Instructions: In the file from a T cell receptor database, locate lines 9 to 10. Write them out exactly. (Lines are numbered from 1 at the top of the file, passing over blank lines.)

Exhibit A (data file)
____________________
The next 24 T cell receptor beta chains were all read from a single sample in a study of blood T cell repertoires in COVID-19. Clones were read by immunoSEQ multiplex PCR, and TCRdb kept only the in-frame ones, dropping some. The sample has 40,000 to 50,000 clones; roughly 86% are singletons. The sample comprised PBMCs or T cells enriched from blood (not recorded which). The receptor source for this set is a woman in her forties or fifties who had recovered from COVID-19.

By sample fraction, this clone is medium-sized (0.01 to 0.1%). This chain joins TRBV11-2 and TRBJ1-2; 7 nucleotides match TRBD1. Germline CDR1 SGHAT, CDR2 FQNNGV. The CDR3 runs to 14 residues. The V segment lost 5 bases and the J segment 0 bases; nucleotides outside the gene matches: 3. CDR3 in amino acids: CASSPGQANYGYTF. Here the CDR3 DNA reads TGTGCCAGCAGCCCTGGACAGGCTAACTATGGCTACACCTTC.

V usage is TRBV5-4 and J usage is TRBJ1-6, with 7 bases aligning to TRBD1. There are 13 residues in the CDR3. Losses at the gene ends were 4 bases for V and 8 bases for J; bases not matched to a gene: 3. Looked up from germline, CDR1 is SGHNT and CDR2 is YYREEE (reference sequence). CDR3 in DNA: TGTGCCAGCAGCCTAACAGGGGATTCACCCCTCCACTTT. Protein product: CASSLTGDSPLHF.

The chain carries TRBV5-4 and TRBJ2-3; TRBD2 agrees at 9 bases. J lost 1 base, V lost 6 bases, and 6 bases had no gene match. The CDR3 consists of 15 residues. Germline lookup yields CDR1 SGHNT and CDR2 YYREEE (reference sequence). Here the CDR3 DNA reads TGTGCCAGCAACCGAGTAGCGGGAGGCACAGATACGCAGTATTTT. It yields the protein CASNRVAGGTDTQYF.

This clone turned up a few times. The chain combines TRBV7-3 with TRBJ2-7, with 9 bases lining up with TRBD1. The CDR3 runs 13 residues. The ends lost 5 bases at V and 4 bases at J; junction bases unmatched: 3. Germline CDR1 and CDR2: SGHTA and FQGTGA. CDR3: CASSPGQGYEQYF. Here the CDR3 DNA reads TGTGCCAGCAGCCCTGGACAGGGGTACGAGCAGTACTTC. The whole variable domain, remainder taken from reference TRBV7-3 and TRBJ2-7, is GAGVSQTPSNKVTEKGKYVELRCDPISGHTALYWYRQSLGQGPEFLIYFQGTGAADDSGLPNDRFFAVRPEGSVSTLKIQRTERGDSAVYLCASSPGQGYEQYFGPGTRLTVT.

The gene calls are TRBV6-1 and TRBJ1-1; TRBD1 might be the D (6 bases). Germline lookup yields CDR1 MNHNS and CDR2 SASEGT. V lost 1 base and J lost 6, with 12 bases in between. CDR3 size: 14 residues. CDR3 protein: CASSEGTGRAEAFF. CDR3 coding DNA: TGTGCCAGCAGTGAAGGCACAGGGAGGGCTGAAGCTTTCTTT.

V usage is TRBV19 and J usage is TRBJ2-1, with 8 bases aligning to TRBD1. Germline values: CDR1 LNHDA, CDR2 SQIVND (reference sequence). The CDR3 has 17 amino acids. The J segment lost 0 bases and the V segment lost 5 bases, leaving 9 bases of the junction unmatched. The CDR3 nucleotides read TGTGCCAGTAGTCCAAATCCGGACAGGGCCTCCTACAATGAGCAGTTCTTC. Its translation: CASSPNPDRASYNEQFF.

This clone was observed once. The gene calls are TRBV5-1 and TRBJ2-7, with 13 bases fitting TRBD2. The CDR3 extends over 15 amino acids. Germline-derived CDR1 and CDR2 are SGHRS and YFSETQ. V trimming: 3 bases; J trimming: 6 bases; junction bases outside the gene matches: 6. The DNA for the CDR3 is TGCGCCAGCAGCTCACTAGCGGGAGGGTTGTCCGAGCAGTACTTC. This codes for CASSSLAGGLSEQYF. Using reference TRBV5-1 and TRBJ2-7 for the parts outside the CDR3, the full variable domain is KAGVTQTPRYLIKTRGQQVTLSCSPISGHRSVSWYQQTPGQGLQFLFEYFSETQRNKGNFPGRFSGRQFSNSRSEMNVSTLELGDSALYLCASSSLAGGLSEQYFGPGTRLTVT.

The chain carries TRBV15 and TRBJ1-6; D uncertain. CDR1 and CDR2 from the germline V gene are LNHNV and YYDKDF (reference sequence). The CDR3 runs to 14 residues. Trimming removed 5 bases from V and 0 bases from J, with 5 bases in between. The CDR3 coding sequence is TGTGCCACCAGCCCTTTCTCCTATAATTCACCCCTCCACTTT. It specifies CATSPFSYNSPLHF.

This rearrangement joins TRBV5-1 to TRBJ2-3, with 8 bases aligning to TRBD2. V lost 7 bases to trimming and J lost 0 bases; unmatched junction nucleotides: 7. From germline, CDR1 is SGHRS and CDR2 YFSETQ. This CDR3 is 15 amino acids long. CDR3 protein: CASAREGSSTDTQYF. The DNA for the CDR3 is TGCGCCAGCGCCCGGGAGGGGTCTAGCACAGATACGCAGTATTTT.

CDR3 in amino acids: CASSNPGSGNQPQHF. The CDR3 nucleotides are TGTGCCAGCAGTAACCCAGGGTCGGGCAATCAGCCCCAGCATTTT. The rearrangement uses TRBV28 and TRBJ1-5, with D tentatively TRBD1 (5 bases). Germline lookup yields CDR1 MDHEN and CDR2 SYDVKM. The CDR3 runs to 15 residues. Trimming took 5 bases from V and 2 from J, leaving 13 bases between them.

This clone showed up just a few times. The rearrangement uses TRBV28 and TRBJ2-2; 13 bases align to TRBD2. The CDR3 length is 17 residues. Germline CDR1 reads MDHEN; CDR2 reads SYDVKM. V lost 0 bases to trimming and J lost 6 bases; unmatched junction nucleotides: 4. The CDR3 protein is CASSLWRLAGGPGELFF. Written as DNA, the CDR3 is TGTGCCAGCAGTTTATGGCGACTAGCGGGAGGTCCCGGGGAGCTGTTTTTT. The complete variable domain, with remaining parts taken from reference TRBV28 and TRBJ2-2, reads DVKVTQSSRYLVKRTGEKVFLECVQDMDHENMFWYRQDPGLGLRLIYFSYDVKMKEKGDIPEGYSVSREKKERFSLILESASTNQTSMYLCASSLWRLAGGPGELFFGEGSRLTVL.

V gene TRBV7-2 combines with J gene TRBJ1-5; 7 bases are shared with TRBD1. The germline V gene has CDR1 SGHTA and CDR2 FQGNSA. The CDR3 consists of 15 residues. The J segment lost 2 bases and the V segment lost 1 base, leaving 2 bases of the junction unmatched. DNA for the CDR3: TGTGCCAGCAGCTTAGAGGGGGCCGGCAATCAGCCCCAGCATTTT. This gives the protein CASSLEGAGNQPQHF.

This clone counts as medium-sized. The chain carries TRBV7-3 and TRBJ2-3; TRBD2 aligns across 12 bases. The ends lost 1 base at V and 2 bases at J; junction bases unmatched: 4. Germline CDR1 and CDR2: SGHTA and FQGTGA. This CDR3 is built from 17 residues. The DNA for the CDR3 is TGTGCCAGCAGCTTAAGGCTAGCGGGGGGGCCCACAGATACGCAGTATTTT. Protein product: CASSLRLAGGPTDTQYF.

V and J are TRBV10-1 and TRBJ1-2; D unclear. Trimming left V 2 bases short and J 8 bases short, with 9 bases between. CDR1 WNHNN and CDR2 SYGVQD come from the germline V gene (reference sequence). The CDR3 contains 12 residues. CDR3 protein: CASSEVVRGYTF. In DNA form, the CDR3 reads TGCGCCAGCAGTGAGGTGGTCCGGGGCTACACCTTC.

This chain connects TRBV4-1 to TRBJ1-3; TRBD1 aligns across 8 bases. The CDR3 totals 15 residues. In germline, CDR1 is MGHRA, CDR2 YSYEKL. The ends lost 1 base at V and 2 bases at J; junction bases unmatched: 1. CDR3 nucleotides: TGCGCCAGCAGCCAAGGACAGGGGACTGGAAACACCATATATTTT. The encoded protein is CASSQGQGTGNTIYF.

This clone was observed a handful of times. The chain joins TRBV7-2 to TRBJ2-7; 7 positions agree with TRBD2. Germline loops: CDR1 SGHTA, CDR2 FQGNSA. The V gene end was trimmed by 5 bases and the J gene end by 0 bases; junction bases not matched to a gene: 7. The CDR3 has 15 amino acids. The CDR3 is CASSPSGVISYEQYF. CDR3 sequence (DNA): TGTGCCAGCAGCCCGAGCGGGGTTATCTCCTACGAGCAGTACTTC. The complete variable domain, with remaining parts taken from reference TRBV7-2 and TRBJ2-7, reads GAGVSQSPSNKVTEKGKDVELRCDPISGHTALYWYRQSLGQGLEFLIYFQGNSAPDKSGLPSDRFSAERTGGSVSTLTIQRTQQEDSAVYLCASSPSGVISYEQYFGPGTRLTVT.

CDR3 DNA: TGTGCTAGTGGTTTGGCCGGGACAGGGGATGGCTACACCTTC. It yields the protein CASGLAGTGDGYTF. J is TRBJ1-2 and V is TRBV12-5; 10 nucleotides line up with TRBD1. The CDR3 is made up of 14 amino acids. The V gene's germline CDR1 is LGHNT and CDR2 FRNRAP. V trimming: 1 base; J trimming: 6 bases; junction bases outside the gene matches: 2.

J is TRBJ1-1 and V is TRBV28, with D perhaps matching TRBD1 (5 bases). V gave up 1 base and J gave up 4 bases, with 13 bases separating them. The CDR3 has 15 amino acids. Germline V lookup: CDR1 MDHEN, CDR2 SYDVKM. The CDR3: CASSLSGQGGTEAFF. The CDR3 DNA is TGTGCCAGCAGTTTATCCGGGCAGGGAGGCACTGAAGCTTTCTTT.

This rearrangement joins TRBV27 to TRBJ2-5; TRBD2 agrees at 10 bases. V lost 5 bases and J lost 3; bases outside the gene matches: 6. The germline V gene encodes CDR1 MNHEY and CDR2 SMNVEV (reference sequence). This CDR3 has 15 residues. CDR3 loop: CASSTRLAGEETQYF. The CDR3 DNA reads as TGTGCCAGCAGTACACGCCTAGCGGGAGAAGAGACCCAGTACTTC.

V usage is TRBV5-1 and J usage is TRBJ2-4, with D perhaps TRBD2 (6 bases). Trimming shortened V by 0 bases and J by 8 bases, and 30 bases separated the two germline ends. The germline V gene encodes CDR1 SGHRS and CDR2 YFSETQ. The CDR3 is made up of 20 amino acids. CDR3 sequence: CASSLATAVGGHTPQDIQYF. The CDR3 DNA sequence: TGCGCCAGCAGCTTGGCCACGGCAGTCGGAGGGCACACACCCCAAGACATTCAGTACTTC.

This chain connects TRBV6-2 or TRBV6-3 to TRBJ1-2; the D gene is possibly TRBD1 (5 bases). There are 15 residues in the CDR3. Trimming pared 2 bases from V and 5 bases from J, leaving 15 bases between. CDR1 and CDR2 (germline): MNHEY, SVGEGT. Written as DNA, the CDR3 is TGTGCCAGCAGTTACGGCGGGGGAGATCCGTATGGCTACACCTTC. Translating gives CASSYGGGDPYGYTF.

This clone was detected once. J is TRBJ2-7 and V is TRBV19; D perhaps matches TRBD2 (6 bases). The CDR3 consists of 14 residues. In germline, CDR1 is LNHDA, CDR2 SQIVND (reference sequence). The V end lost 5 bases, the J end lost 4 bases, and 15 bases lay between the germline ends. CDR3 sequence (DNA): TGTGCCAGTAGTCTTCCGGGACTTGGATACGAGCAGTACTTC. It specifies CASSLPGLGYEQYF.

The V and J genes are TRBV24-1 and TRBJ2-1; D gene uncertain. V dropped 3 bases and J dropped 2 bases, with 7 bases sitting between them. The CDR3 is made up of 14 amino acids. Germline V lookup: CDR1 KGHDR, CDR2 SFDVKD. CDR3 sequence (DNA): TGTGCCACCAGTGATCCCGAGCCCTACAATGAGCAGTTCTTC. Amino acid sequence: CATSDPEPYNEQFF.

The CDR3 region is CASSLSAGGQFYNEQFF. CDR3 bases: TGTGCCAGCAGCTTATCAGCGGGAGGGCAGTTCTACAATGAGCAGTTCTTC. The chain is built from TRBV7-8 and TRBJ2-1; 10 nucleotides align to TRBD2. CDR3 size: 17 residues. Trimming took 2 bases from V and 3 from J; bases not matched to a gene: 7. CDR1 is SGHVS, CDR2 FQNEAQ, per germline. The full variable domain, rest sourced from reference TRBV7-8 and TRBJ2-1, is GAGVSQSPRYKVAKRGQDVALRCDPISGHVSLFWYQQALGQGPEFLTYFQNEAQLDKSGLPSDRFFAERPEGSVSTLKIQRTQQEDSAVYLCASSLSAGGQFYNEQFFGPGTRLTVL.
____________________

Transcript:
The chain carries TRBV15 and TRBJ1-6; D uncertain. CDR1 and CDR2 from the germline V gene are LNHNV and YYDKDF (reference sequence). The CDR3 runs to 14 residues. Trimming removed 5 bases from V and 0 bases from J, with 5 bases in between. The CDR3 coding sequence is TGTGCCACCAGCCCTTTCTCCTATAATTCACCCCTCCACTTT. It specifies CATSPFSYNSPLHF.

This rearrangement joins TRBV5-1 to TRBJ2-3, with 8 bases aligning to TRBD2. V lost 7 bases to trimming and J lost 0 bases; unmatched junction nucleotides: 7. From germline, CDR1 is SGHRS and CDR2 YFSETQ. This CDR3 is 15 amino acids long. CDR3 protein: CASAREGSSTDTQYF. The DNA for the CDR3 is TGCGCCAGCGCCCGGGAGGGGTCTAGCACAGATACGCAGTATTTT.